Machinery to Reverse Irreversible Aggregates

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Science  01 Mar 2013:
Vol. 339, Issue 6123, pp. 1040-1041
DOI: 10.1126/science.1236012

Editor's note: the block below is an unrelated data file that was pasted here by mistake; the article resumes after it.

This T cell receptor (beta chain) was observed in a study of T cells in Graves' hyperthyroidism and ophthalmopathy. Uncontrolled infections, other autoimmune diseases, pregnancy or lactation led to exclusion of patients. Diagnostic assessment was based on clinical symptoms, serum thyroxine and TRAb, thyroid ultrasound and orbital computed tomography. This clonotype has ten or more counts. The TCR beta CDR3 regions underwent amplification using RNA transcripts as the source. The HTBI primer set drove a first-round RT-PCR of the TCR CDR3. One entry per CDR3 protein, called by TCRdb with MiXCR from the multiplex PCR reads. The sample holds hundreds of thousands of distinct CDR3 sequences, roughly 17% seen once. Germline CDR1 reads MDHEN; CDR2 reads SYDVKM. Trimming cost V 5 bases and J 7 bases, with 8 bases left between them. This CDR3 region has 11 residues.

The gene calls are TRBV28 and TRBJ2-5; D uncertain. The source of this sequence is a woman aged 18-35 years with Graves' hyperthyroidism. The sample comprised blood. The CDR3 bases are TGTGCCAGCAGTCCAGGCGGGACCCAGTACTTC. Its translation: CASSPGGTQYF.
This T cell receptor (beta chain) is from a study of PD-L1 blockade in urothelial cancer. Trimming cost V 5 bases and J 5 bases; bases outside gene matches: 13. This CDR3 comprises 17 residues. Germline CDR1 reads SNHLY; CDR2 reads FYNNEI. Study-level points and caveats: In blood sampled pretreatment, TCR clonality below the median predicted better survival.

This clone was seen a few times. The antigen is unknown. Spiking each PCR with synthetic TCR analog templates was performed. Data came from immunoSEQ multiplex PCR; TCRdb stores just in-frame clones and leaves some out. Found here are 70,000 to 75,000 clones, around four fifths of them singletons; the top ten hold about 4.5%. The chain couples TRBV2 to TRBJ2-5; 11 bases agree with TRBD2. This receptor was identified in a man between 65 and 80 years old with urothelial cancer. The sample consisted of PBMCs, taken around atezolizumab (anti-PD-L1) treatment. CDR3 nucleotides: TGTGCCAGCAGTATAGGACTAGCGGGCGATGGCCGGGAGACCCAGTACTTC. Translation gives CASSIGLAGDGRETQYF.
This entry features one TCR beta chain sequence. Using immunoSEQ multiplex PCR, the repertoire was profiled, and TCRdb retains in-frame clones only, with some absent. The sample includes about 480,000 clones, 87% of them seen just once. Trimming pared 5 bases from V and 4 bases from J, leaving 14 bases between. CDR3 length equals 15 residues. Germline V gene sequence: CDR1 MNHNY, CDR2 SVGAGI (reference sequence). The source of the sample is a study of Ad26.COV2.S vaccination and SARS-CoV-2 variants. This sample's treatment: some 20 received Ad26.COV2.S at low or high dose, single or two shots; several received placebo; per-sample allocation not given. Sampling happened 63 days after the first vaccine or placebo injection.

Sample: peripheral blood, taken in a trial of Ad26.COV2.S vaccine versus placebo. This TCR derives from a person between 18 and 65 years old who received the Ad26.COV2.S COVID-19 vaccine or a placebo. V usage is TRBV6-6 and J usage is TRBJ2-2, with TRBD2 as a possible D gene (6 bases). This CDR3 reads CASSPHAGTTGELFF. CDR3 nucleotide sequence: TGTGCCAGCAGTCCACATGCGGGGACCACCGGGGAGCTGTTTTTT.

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Protein misfolding and aggregation would drastically shorten the life of cells were it not for the molecular chaperones that prevent these damaging processes (1). In vitro, aggregation is irreversible under physiological conditions. Remarkably, the cells of bacteria, plants, and fungi have evolved machinery to neatly extract polypeptide chains from large aggregates and refold them to the native state, with little specificity for protein sequence or fold (24). Although the components of this machinery are well known, an understanding of how they accomplish disaggregation has been elusive. Several recent studies (58), including one by Rosenzweig et al. (9) on page 1080 of this issue, identify interaction sites within a chaperone system consisting of an Hsp70 chaperone (bacterial DnaK) and a protein-remodeling adenosine triphosphatase (ATPase) of the AAA+ family (bacterial ClpB or yeast Hsp104). Nuclear magnetic resonance (NMR), crystallographic, and biochemical studies reveal a series of molecular toggles that control polypeptide aggregate binding, extraction, threading, and refolding by this bichaperone system.